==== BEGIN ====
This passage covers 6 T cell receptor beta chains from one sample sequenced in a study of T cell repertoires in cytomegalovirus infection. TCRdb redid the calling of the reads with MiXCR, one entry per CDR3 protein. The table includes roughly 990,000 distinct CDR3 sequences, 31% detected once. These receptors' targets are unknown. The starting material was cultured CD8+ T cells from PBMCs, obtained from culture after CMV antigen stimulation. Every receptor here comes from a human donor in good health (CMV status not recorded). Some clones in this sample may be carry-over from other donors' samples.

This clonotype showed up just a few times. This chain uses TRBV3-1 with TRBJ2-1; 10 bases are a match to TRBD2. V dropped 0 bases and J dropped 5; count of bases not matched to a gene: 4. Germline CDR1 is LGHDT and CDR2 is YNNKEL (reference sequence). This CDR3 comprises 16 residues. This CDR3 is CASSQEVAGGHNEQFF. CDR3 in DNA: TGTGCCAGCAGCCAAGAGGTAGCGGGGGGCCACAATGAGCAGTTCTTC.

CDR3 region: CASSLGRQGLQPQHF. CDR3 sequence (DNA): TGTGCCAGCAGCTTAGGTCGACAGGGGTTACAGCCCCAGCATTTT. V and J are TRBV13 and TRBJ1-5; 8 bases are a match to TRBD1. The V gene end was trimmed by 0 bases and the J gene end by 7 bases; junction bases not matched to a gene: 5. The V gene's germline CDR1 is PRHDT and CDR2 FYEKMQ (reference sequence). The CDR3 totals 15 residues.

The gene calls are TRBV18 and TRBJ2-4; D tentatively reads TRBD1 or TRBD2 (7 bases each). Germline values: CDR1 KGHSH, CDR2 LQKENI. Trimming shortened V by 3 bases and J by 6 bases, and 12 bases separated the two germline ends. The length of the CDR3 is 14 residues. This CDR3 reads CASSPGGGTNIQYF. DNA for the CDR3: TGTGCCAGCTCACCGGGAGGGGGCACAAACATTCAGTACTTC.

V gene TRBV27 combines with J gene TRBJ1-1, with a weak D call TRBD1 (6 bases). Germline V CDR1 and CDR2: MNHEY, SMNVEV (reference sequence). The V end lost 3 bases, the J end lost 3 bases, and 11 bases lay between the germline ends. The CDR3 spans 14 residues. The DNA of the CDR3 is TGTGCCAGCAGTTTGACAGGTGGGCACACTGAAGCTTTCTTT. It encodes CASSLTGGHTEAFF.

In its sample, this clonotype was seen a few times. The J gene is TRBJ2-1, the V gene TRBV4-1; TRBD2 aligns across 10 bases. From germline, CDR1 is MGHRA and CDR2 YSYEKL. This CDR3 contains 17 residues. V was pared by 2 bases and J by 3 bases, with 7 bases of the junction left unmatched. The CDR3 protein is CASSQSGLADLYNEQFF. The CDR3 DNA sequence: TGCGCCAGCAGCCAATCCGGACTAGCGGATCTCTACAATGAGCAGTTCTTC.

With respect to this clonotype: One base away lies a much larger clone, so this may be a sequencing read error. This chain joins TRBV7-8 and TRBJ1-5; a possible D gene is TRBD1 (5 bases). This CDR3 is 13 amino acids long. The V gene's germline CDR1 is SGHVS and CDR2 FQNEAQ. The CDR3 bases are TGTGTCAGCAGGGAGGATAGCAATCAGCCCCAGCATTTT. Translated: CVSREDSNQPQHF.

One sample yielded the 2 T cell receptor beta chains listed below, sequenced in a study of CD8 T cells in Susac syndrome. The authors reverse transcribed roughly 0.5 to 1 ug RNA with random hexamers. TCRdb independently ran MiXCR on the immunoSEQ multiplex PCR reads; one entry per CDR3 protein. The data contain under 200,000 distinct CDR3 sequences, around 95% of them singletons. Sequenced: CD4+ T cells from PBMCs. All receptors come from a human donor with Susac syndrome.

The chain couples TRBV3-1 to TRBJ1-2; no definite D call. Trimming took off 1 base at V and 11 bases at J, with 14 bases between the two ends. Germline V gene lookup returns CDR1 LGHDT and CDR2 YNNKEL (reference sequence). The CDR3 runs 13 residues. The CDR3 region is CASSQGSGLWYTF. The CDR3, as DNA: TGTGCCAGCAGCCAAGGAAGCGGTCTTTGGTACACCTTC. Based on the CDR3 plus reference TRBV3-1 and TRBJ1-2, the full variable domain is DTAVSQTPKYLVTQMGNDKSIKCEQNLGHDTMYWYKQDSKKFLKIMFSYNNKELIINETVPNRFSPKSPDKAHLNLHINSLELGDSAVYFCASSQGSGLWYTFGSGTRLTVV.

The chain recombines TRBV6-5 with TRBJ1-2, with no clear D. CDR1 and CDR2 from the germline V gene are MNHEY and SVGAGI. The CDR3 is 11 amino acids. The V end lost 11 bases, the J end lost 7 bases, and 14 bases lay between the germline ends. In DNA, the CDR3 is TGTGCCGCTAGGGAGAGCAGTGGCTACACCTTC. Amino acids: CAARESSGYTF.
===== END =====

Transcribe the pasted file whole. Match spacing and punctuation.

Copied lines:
This passage covers 6 T cell receptor beta chains from one sample sequenced in a study of T cell repertoires in cytomegalovirus infection. TCRdb redid the calling of the reads with MiXCR, one entry per CDR3 protein. The table includes roughly 990,000 distinct CDR3 sequences, 31% detected once. These receptors' targets are unknown. The starting material was cultured CD8+ T cells from PBMCs, obtained from culture after CMV antigen stimulation. Every receptor here comes from a human donor in good health (CMV status not recorded). Some clones in this sample may be carry-over from other donors' samples.

This clonotype showed up just a few times. This chain uses TRBV3-1 with TRBJ2-1; 10 bases are a match to TRBD2. V dropped 0 bases and J dropped 5; count of bases not matched to a gene: 4. Germline CDR1 is LGHDT and CDR2 is YNNKEL (reference sequence). This CDR3 comprises 16 residues. This CDR3 is CASSQEVAGGHNEQFF. CDR3 in DNA: TGTGCCAGCAGCCAAGAGGTAGCGGGGGGCCACAATGAGCAGTTCTTC.

CDR3 region: CASSLGRQGLQPQHF. CDR3 sequence (DNA): TGTGCCAGCAGCTTAGGTCGACAGGGGTTACAGCCCCAGCATTTT. V and J are TRBV13 and TRBJ1-5; 8 bases are a match to TRBD1. The V gene end was trimmed by 0 bases and the J gene end by 7 bases; junction bases not matched to a gene: 5. The V gene's germline CDR1 is PRHDT and CDR2 FYEKMQ (reference sequence). The CDR3 totals 15 residues.

The gene calls are TRBV18 and TRBJ2-4; D tentatively reads TRBD1 or TRBD2 (7 bases each). Germline values: CDR1 KGHSH, CDR2 LQKENI. Trimming shortened V by 3 bases and J by 6 bases, and 12 bases separated the two germline ends. The length of the CDR3 is 14 residues. This CDR3 reads CASSPGGGTNIQYF. DNA for the CDR3: TGTGCCAGCTCACCGGGAGGGGGCACAAACATTCAGTACTTC.

V gene TRBV27 combines with J gene TRBJ1-1, with a weak D call TRBD1 (6 bases). Germline V CDR1 and CDR2: MNHEY, SMNVEV (reference sequence). The V end lost 3 bases, the J end lost 3 bases, and 11 bases lay between the germline ends. The CDR3 spans 14 residues. The DNA of the CDR3 is TGTGCCAGCAGTTTGACAGGTGGGCACACTGAAGCTTTCTTT. It encodes CASSLTGGHTEAFF.

In its sample, this clonotype was seen a few times. The J gene is TRBJ2-1, the V gene TRBV4-1; TRBD2 aligns across 10 bases. From germline, CDR1 is MGHRA and CDR2 YSYEKL. This CDR3 contains 17 residues. V was pared by 2 bases and J by 3 bases, with 7 bases of the junction left unmatched. The CDR3 protein is CASSQSGLADLYNEQFF. The CDR3 DNA sequence: TGCGCCAGCAGCCAATCCGGACTAGCGGATCTCTACAATGAGCAGTTCTTC.

With respect to this clonotype: One base away lies a much larger clone, so this may be a sequencing read error. This chain joins TRBV7-8 and TRBJ1-5; a possible D gene is TRBD1 (5 bases). This CDR3 is 13 amino acids long. The V gene's germline CDR1 is SGHVS and CDR2 FQNEAQ. The CDR3 bases are TGTGTCAGCAGGGAGGATAGCAATCAGCCCCAGCATTTT. Translated: CVSREDSNQPQHF.

One sample yielded the 2 T cell receptor beta chains listed below, sequenced in a study of CD8 T cells in Susac syndrome. The authors reverse transcribed roughly 0.5 to 1 ug RNA with random hexamers. TCRdb independently ran MiXCR on the immunoSEQ multiplex PCR reads; one entry per CDR3 protein. The data contain under 200,000 distinct CDR3 sequences, around 95% of them singletons. Sequenced: CD4+ T cells from PBMCs. All receptors come from a human donor with Susac syndrome.

The chain couples TRBV3-1 to TRBJ1-2; no definite D call. Trimming took off 1 base at V and 11 bases at J, with 14 bases between the two ends. Germline V gene lookup returns CDR1 LGHDT and CDR2 YNNKEL (reference sequence). The CDR3 runs 13 residues. The CDR3 region is CASSQGSGLWYTF. The CDR3, as DNA: TGTGCCAGCAGCCAAGGAAGCGGTCTTTGGTACACCTTC. Based on the CDR3 plus reference TRBV3-1 and TRBJ1-2, the full variable domain is DTAVSQTPKYLVTQMGNDKSIKCEQNLGHDTMYWYKQDSKKFLKIMFSYNNKELIINETVPNRFSPKSPDKAHLNLHINSLELGDSAVYFCASSQGSGLWYTFGSGTRLTVV.

The chain recombines TRBV6-5 with TRBJ1-2, with no clear D. CDR1 and CDR2 from the germline V gene are MNHEY and SVGAGI. The CDR3 is 11 amino acids. The V end lost 11 bases, the J end lost 7 bases, and 14 bases lay between the germline ends. In DNA, the CDR3 is TGTGCCGCTAGGGAGAGCAGTGGCTACACCTTC. Amino acids: CAARESSGYTF.